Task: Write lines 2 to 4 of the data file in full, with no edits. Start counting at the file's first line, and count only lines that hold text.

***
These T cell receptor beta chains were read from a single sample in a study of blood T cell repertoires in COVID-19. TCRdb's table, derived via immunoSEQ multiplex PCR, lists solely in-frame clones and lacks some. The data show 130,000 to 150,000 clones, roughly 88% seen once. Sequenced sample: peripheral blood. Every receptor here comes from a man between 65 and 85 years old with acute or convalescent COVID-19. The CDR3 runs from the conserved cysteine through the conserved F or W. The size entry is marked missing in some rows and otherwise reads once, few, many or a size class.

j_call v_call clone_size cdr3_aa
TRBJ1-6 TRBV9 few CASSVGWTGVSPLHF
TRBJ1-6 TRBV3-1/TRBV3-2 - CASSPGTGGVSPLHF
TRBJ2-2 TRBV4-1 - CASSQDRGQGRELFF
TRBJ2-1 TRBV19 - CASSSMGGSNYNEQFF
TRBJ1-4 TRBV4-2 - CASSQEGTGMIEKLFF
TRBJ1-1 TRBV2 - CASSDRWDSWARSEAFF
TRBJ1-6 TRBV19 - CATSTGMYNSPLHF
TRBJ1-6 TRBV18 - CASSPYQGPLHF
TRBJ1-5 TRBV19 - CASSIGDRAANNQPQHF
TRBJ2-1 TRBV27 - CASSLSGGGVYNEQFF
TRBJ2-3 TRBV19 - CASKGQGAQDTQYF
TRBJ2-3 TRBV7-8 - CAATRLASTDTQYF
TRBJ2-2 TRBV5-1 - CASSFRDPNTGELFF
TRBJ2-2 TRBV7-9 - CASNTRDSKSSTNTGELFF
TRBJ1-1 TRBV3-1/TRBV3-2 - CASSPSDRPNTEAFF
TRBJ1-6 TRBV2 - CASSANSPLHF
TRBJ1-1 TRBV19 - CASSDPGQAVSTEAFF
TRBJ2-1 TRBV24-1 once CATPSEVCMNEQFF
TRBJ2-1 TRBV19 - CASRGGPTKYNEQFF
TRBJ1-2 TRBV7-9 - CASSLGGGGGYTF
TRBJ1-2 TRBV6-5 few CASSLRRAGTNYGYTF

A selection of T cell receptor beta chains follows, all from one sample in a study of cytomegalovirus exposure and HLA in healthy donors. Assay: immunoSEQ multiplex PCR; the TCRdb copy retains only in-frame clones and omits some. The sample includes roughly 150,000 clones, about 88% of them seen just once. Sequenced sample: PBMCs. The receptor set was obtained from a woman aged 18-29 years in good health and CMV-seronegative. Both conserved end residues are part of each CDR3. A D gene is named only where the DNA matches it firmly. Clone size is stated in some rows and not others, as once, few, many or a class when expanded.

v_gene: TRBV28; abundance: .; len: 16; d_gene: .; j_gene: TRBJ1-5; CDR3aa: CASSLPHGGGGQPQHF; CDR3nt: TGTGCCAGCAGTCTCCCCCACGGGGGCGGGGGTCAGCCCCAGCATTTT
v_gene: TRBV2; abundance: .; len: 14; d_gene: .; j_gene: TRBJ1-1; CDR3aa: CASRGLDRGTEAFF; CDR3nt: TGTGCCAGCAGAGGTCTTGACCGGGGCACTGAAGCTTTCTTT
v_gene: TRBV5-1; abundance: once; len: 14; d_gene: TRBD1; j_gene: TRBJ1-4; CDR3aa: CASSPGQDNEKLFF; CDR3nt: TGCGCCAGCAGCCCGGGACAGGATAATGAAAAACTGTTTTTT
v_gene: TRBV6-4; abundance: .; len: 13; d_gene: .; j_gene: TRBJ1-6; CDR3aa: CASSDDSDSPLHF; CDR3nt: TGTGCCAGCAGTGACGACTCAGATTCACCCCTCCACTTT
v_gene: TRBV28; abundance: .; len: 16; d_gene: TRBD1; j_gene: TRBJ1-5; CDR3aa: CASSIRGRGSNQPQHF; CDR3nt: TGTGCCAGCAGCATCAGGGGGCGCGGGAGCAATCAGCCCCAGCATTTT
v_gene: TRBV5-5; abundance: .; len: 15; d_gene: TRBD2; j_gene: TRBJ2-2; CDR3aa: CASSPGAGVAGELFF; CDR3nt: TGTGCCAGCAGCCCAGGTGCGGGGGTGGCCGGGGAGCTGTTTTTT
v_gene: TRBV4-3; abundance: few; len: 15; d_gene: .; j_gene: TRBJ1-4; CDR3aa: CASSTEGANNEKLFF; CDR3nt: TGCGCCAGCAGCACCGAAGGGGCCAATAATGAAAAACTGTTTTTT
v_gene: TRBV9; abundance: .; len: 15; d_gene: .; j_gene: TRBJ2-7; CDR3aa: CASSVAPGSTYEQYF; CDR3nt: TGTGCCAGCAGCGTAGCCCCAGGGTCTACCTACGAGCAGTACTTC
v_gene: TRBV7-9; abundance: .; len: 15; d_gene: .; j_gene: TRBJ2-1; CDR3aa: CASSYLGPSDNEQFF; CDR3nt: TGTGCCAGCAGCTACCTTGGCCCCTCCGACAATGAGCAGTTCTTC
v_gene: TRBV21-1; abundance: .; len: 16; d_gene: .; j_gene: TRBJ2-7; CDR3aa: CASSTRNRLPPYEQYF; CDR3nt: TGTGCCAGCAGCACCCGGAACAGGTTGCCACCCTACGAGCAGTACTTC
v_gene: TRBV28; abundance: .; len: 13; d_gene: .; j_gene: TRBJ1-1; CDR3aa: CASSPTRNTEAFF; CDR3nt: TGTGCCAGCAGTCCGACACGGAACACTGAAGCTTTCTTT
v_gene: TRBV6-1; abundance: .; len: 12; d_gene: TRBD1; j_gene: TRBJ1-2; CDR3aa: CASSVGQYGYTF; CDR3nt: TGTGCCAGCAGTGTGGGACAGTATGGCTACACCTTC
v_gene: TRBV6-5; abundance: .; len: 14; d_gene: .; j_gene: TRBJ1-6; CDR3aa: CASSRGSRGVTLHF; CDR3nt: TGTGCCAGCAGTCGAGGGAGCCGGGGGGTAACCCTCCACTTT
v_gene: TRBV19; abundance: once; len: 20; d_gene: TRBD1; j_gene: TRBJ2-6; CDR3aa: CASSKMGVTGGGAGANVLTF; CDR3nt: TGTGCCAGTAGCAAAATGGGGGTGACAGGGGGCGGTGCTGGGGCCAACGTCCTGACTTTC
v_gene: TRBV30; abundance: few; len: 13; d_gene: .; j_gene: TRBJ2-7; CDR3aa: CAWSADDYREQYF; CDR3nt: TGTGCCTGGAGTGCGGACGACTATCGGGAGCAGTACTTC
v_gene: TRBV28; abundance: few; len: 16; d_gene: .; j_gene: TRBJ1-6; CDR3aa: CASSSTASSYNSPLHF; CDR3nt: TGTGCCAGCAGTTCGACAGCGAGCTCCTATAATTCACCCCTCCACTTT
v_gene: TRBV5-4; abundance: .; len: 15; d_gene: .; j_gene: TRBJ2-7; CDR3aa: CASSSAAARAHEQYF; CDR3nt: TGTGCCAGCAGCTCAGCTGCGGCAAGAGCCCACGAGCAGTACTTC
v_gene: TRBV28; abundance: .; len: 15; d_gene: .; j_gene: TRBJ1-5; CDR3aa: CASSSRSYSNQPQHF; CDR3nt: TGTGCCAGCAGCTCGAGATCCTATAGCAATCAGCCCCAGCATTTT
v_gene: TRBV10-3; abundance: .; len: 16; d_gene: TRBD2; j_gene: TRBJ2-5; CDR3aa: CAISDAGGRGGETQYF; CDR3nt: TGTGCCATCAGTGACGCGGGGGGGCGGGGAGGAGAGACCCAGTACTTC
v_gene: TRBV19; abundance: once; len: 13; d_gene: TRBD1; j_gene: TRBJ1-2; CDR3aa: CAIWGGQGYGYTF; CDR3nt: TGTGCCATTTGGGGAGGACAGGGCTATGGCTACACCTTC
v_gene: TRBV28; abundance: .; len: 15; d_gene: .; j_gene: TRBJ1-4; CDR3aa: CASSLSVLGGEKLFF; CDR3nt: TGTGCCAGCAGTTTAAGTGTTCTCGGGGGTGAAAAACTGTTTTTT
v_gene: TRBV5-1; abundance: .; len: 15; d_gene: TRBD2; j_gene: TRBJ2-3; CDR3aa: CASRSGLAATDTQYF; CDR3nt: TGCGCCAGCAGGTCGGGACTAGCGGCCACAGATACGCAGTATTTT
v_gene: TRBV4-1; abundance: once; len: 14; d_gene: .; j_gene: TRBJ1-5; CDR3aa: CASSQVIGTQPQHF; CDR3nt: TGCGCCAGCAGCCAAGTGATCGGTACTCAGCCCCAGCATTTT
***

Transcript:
j_call v_call clone_size cdr3_aa
TRBJ1-6 TRBV9 few CASSVGWTGVSPLHF
TRBJ1-6 TRBV3-1/TRBV3-2 - CASSPGTGGVSPLHF